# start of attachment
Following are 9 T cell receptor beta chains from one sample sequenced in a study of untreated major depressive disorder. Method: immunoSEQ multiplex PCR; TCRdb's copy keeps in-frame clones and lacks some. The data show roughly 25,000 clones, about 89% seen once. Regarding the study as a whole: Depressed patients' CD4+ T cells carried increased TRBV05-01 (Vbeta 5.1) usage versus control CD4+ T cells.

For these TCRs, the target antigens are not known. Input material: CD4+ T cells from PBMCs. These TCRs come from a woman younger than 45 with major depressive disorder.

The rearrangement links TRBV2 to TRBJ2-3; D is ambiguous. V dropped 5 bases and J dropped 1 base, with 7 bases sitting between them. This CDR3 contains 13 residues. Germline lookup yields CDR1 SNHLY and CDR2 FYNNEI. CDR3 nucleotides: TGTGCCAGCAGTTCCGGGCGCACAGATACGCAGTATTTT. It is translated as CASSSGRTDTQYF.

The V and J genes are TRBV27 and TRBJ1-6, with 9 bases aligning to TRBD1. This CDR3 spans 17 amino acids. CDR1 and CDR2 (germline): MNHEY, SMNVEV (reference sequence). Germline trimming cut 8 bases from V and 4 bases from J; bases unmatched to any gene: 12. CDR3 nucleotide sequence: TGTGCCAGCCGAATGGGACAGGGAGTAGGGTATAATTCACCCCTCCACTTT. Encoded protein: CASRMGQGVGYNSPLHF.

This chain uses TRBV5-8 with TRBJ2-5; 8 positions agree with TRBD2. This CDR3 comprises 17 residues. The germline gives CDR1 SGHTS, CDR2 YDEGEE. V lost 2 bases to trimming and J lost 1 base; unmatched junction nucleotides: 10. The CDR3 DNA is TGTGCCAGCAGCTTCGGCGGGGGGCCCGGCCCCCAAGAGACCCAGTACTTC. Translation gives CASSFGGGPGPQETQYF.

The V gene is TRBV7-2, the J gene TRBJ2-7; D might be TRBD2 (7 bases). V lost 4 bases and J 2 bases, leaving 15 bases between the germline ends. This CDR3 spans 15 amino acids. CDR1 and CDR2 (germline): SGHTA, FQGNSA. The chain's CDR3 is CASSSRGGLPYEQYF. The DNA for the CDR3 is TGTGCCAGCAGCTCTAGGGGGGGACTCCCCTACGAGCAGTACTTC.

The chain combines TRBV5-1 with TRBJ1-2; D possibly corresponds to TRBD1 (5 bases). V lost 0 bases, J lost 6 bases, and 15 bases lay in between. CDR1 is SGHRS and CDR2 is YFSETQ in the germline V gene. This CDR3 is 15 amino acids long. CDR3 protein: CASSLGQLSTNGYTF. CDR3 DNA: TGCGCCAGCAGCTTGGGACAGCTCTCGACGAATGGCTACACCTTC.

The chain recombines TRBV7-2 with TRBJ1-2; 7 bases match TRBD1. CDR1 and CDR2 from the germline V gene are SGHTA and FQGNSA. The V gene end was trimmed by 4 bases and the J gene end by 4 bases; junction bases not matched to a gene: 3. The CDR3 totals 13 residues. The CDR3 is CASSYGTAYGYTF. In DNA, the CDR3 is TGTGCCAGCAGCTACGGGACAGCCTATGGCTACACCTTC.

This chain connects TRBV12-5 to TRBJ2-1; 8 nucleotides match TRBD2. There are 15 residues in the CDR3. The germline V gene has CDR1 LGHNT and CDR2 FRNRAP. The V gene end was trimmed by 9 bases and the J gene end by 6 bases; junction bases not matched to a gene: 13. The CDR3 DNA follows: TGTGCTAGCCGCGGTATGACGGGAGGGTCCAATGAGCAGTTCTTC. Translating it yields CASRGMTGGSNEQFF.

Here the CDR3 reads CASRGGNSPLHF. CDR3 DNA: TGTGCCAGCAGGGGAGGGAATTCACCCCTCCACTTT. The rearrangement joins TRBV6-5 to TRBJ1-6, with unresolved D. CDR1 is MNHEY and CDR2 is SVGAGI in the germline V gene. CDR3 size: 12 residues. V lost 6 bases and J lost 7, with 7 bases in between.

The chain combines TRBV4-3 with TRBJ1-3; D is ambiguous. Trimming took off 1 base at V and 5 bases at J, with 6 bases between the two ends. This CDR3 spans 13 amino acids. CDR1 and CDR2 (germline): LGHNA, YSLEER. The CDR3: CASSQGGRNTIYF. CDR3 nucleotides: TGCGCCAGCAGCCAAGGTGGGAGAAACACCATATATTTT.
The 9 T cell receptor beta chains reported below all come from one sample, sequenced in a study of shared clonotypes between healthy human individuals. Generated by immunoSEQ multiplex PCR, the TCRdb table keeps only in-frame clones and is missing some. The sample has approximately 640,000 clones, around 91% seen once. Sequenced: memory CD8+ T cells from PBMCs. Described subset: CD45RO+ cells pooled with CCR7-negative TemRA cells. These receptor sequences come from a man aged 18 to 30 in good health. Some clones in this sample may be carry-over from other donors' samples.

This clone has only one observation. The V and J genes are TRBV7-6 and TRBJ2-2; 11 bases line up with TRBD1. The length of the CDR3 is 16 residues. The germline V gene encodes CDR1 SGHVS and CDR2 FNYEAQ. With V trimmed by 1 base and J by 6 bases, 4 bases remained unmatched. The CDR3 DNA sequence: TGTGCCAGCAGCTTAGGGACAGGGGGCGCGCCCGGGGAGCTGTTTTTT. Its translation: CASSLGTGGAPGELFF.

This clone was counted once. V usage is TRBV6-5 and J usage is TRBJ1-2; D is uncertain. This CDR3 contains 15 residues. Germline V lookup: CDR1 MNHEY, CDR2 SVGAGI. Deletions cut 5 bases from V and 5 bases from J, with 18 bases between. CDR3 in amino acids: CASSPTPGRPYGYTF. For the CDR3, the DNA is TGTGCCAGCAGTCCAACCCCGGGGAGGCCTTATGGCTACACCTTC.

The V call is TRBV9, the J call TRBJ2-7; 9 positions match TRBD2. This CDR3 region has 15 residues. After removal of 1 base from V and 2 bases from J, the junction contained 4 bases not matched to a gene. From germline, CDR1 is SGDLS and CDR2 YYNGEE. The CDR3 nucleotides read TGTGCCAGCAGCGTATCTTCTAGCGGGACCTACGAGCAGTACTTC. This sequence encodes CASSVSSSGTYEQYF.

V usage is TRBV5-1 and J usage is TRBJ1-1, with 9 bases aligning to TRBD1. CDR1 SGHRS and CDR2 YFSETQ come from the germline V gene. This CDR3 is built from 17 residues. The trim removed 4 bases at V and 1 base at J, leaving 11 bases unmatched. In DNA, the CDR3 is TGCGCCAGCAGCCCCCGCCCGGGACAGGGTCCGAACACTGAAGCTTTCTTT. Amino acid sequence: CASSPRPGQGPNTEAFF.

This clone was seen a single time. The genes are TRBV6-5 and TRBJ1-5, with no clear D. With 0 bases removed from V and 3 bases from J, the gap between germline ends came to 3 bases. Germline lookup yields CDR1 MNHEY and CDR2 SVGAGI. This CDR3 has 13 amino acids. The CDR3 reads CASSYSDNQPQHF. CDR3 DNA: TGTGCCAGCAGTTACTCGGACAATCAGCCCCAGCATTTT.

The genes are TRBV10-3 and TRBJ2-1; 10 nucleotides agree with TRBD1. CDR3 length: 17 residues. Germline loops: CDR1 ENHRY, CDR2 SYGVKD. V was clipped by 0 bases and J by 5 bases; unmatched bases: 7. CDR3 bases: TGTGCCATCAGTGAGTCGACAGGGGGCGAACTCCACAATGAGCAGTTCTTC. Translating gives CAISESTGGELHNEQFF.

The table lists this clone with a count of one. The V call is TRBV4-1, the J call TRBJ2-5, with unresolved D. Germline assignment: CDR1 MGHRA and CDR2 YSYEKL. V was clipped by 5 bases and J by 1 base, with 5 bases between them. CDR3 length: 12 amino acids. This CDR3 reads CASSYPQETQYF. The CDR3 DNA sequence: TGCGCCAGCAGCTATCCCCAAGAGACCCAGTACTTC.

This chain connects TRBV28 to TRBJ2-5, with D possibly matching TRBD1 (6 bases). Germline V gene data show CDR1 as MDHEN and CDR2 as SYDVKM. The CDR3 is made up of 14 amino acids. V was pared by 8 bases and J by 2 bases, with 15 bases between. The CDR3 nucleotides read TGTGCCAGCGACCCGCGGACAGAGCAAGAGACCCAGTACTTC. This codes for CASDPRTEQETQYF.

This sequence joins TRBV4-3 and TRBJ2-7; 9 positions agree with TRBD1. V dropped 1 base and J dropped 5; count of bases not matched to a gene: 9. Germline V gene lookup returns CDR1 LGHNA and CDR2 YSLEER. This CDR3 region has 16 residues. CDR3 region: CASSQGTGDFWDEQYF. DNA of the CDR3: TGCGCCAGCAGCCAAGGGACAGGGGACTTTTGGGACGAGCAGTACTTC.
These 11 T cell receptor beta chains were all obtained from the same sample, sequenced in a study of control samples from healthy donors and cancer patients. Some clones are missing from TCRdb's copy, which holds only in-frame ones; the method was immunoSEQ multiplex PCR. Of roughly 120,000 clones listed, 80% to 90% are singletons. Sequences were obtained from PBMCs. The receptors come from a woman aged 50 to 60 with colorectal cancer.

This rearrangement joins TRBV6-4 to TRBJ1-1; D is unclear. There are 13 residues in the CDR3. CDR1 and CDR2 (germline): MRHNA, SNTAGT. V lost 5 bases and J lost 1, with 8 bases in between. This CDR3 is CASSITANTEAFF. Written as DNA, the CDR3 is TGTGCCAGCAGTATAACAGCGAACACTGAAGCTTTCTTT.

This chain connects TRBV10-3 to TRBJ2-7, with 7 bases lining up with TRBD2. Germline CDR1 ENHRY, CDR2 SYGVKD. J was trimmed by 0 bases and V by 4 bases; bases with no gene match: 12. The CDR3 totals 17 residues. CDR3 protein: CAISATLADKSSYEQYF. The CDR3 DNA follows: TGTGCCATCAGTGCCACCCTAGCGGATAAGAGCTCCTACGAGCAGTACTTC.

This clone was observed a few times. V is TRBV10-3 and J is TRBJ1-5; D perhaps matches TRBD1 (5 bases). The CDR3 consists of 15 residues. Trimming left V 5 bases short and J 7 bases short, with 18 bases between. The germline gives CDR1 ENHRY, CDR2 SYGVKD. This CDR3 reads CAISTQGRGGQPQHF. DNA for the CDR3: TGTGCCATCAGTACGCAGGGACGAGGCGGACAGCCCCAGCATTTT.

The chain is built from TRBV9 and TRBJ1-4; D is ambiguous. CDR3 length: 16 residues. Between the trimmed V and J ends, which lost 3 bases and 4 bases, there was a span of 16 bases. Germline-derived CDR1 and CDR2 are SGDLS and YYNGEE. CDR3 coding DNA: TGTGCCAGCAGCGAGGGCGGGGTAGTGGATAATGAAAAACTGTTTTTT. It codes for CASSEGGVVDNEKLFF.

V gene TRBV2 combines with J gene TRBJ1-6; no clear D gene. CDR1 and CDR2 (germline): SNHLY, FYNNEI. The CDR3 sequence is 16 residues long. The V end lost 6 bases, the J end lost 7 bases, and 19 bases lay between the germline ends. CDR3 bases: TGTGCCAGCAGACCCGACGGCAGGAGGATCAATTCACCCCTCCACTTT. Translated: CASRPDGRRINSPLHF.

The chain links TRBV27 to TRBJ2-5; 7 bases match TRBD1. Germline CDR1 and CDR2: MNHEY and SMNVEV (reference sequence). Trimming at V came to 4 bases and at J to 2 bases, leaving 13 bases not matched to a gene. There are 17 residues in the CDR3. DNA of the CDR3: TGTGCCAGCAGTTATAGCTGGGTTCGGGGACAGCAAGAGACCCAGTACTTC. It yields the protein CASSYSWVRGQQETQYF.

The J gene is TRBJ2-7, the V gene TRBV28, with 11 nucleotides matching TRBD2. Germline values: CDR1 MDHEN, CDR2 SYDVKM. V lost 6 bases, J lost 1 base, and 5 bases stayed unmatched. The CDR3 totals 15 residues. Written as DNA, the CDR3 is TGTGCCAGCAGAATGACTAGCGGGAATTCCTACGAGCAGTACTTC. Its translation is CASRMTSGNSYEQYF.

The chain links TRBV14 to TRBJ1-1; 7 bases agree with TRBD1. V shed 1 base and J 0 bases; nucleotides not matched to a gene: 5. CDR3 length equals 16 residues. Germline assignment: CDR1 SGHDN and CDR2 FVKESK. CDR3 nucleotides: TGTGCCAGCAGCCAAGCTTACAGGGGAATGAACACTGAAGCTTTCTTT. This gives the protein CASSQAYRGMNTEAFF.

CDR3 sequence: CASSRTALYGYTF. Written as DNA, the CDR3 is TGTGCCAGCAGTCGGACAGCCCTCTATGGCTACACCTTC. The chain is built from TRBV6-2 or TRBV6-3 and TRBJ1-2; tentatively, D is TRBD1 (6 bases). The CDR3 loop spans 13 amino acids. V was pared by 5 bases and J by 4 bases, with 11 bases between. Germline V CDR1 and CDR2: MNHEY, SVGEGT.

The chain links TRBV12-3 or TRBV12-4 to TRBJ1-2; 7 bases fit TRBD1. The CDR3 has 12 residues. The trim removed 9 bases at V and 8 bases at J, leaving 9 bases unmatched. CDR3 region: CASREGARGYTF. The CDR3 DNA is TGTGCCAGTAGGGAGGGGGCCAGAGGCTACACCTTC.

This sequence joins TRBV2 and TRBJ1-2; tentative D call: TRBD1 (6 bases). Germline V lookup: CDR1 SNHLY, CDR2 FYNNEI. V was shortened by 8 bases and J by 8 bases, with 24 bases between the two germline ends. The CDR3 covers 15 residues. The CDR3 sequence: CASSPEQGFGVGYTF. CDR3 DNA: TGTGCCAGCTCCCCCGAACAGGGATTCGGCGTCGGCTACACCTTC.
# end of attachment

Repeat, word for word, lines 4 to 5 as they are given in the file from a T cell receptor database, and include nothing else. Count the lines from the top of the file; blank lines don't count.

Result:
The V and J genes are TRBV27 and TRBJ1-6, with 9 bases aligning to TRBD1. This CDR3 spans 17 amino acids. CDR1 and CDR2 (germline): MNHEY, SMNVEV (reference sequence). Germline trimming cut 8 bases from V and 4 bases from J; bases unmatched to any gene: 12. CDR3 nucleotide sequence: TGTGCCAGCCGAATGGGACAGGGAGTAGGGTATAATTCACCCCTCCACTTT. Encoded protein: CASRMGQGVGYNSPLHF.

This chain uses TRBV5-8 with TRBJ2-5; 8 positions agree with TRBD2. This CDR3 comprises 17 residues. The germline gives CDR1 SGHTS, CDR2 YDEGEE. V lost 2 bases to trimming and J lost 1 base; unmatched junction nucleotides: 10. The CDR3 DNA is TGTGCCAGCAGCTTCGGCGGGGGGCCCGGCCCCCAAGAGACCCAGTACTTC. Translation gives CASSFGGGPGPQETQYF.